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Obama Interview Underscores the State of Mid-East Television

Jan 27, 2009

by

It should come as no surprise that President Obama granted his first formal TV interview to the Middle East Arabic channel Al Arabiya. In the Middle East, the moderate news channel Al Arabiya drubs other Arabic news channels in popularity, including the controversial Al Jazeera and the U.S. government's Al Hurra,- the latter of which is getting better numbers than before, but nothing to match Al Arabiya's.

According to exclusive TV audience ratings provided to me by the Middle East's Ipsos-Mena audience polling organization, President Obama's interview on Al Arabiya had an estimated total TV audience of almost 13,000,000 adult viewers, based on the total penetration of that channel in 11 Middle East countries:

Jordan
538,010
Bahrain
60,970
Iraq
4,943,400
Syria
1,611,882
Oman
387,072
Qatar
46,283
KSA(Saudi Arabia)
2,996,032
Kuwait
158,987
UAE
362,160
Egypt
1,434,267
Lebanon
423,108
Total
12,962,172

Al Arabiya, headquartered in Dubai, receives funding from the Saudi government through a holding company. It would become the favorite channel for the Bush White House when it sought mass audiences in the Middle East (although the Washington Post in its account of Mr. Obama's first formal TV interview mistakenly referred to Al Arabiya as "one of the largest English-language TV outlets aimed at Arabic audiences," which misses the point entirely of reaching most Arabs, not only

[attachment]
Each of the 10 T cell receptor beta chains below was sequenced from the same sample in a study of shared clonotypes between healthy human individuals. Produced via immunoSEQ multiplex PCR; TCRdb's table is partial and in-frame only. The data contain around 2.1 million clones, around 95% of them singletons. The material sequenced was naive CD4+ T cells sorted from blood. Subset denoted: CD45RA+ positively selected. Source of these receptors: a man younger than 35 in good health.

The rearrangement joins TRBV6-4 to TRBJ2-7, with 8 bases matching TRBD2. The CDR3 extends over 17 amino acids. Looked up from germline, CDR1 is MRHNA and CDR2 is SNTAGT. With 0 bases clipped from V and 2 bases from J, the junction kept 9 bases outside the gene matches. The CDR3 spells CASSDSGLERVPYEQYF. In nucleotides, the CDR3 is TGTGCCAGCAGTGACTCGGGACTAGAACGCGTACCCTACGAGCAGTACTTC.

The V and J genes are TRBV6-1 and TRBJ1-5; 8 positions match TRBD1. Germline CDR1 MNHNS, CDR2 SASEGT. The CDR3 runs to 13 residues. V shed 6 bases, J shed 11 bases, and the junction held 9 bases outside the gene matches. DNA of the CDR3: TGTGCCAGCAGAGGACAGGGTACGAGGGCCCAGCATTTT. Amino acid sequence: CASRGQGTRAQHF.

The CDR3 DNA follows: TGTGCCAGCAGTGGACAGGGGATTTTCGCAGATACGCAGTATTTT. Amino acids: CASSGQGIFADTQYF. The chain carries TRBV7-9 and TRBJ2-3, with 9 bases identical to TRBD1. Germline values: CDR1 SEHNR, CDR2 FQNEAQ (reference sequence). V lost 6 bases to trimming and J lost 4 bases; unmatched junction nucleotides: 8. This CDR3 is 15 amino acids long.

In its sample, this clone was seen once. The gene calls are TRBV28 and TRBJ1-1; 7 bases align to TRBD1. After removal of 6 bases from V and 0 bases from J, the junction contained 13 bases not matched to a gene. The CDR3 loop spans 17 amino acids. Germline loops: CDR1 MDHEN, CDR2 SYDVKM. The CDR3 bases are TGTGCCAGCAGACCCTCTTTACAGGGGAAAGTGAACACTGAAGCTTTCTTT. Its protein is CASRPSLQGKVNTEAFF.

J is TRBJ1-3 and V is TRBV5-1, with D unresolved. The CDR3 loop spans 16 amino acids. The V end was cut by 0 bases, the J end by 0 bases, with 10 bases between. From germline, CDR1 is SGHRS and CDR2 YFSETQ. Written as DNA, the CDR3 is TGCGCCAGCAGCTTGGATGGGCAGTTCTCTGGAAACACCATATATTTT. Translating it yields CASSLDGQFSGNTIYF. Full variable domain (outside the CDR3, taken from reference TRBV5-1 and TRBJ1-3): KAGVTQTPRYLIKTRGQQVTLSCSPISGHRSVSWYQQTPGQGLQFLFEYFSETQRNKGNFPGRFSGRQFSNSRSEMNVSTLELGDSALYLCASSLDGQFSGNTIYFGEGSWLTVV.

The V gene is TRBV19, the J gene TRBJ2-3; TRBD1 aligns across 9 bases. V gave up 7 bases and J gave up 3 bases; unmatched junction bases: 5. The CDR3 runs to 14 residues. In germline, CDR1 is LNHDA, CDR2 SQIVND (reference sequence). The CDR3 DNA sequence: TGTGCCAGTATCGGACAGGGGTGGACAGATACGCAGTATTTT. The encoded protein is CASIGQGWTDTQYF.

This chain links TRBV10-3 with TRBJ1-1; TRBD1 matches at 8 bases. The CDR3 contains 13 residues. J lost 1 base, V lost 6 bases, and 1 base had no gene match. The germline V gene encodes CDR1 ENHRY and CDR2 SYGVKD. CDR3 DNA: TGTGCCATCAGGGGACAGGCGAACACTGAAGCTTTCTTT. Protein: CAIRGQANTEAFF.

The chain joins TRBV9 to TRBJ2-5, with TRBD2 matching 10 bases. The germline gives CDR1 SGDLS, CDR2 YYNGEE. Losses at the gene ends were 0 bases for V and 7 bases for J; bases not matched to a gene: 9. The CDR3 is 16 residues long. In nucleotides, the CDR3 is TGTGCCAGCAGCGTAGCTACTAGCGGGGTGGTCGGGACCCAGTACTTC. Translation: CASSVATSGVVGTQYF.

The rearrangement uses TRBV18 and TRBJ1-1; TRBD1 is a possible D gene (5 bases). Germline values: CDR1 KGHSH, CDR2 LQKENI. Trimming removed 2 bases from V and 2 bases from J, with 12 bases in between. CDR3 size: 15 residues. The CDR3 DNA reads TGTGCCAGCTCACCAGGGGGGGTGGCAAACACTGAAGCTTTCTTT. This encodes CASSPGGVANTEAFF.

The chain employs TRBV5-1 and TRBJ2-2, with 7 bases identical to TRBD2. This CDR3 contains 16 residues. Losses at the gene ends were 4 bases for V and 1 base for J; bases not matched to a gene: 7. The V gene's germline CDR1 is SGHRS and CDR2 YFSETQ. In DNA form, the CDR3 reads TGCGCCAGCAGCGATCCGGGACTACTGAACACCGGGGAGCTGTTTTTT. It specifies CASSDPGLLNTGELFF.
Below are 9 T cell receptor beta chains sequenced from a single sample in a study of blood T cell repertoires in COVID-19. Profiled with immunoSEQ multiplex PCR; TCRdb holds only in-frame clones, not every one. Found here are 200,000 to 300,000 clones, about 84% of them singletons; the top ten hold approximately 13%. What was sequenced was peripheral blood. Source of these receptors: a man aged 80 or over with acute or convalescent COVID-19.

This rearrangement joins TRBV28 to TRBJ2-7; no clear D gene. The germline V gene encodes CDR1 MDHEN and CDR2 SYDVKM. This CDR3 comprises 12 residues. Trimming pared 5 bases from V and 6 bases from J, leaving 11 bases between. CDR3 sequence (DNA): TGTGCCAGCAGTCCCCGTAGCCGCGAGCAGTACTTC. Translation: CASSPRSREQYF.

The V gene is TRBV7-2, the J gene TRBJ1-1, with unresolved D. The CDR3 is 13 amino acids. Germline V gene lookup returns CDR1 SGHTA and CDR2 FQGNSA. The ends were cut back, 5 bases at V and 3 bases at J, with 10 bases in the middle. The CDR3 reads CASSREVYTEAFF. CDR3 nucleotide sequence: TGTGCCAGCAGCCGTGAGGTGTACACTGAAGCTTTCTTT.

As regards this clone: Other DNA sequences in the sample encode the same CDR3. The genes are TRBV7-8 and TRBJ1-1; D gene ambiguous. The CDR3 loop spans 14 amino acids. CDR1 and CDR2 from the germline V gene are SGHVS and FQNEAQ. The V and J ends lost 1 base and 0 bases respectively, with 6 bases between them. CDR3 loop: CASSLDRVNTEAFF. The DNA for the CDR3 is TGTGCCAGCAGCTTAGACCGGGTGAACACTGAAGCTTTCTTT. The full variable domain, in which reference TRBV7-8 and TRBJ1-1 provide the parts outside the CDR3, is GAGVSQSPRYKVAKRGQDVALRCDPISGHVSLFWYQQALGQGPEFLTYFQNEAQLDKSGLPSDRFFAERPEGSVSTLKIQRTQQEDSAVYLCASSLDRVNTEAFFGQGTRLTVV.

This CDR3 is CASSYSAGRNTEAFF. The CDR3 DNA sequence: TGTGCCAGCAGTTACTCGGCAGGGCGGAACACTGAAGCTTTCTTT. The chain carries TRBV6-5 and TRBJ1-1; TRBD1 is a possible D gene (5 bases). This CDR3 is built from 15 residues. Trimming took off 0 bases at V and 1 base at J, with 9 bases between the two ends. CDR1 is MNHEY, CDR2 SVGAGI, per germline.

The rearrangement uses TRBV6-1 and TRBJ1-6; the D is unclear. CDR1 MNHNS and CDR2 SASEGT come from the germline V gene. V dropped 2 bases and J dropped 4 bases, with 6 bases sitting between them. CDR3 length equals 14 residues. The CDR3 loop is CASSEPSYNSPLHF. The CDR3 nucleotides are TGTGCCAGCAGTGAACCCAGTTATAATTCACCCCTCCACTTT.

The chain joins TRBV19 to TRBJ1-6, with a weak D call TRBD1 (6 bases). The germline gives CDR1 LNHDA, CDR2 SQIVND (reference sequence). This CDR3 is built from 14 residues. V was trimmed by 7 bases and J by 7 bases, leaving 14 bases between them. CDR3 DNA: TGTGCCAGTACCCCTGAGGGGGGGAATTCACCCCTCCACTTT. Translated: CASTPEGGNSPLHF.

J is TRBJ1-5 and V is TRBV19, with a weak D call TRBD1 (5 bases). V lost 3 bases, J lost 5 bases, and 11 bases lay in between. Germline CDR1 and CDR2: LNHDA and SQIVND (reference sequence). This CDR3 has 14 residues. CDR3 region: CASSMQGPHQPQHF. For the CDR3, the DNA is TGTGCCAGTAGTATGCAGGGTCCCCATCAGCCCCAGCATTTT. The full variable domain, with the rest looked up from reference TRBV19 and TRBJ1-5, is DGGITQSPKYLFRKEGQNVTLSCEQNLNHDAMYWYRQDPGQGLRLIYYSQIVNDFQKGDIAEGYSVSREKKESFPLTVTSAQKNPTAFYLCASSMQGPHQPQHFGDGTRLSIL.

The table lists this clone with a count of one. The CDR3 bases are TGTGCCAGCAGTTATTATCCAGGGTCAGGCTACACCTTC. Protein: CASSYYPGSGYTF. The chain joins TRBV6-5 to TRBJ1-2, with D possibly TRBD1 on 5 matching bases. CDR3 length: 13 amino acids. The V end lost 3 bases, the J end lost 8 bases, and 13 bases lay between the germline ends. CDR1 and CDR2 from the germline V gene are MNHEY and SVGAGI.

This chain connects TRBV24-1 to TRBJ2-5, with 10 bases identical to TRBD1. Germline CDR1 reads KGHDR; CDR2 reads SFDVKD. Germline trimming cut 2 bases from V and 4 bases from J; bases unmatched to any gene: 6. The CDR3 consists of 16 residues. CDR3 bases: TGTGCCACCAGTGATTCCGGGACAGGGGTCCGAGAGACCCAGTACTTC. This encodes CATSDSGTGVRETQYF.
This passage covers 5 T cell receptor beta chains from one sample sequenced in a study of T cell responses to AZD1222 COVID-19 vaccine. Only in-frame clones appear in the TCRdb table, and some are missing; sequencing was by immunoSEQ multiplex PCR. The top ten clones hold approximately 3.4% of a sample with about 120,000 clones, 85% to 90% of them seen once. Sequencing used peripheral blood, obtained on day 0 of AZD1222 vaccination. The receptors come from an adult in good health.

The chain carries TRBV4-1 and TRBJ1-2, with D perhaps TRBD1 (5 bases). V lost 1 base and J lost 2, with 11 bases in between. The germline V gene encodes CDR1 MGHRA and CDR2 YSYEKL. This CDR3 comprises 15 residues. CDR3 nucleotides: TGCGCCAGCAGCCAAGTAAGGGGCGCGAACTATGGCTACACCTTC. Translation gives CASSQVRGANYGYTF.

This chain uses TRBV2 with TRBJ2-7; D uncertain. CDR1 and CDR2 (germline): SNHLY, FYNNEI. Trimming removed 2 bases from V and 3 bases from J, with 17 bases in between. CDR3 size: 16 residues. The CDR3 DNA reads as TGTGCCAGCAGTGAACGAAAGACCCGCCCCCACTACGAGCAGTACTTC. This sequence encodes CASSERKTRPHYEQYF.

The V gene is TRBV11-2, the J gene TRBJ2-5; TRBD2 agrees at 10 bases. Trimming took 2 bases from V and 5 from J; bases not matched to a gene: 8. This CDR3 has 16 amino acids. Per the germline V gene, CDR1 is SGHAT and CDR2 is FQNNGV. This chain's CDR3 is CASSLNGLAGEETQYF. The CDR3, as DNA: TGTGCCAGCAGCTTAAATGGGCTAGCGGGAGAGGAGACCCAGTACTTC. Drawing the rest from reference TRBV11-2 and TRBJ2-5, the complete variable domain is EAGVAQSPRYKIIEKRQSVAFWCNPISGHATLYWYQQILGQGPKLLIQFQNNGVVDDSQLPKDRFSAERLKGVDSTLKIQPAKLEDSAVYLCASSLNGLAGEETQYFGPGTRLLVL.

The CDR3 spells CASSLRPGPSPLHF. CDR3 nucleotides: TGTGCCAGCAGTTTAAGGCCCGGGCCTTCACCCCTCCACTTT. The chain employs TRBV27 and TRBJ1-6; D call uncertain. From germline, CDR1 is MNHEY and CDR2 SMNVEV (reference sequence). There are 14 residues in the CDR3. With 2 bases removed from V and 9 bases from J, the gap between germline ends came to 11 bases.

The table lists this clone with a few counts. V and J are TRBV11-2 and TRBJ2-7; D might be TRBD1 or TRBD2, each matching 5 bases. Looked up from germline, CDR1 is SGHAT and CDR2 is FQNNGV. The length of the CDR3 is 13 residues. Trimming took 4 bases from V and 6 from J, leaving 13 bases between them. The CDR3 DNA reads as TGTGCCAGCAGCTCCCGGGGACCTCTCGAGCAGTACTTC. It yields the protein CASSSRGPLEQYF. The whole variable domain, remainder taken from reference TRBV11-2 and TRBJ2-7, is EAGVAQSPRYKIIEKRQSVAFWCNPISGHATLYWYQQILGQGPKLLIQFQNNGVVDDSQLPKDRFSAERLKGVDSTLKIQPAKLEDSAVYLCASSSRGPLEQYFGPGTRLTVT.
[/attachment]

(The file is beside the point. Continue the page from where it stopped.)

English-speaking Arabs).

Back in April, 2006, when I reported for the USC Center on Public Diplomacy and the Middle East Times that the latest Arabic TV audience ratings showed Al Arabiya doubling Al Jazeera's TV viewing numbers in Saudi Arabia, Defense Secretary Donald Rumsfeld gave Al Arabiya an exclusive interview in which he defended the treatment of Iraqi prisoners. Al Jazeera and Al Hurra got some exclusive interviews along the way during the Bush years but the flow was in Al Arabiya's direction for getting the attention of official Washington.

So where does this leave Al Hurra, the US government's Arabic channel, when it comes to getting out the word in the Middle East? As I reported earlier, Al Hurra is beginning to trend upward in audience ratings, now topping Al Jazeera in Iraq. Why? It tweaked its news with a local content stream, and found how to transmit the channel's TV signal into more homes. All this is worth a try to build audiences in other Middle East countries, and attract White House attention in the process, if the tweaks work.

The bottom line, of course, is to have the right message.

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2 COMMENT(S)

Hi Al -- As always, thanks

Hi Al -- As always, thanks for posting. Any chance you can help contextualize these numbers for us? What is Al-Arabiya's typical audience numbers for this time slot in the countries outlined above, and did viewers that typically tune into Al-Jazeera switch to Al-Arabiya for the interview, and if so, how many? Thanks!

Shawn--Those ratings do not

Shawn--Those ratings do not include comparative data and the rest, but virtually anything is possible. Thanks, Al

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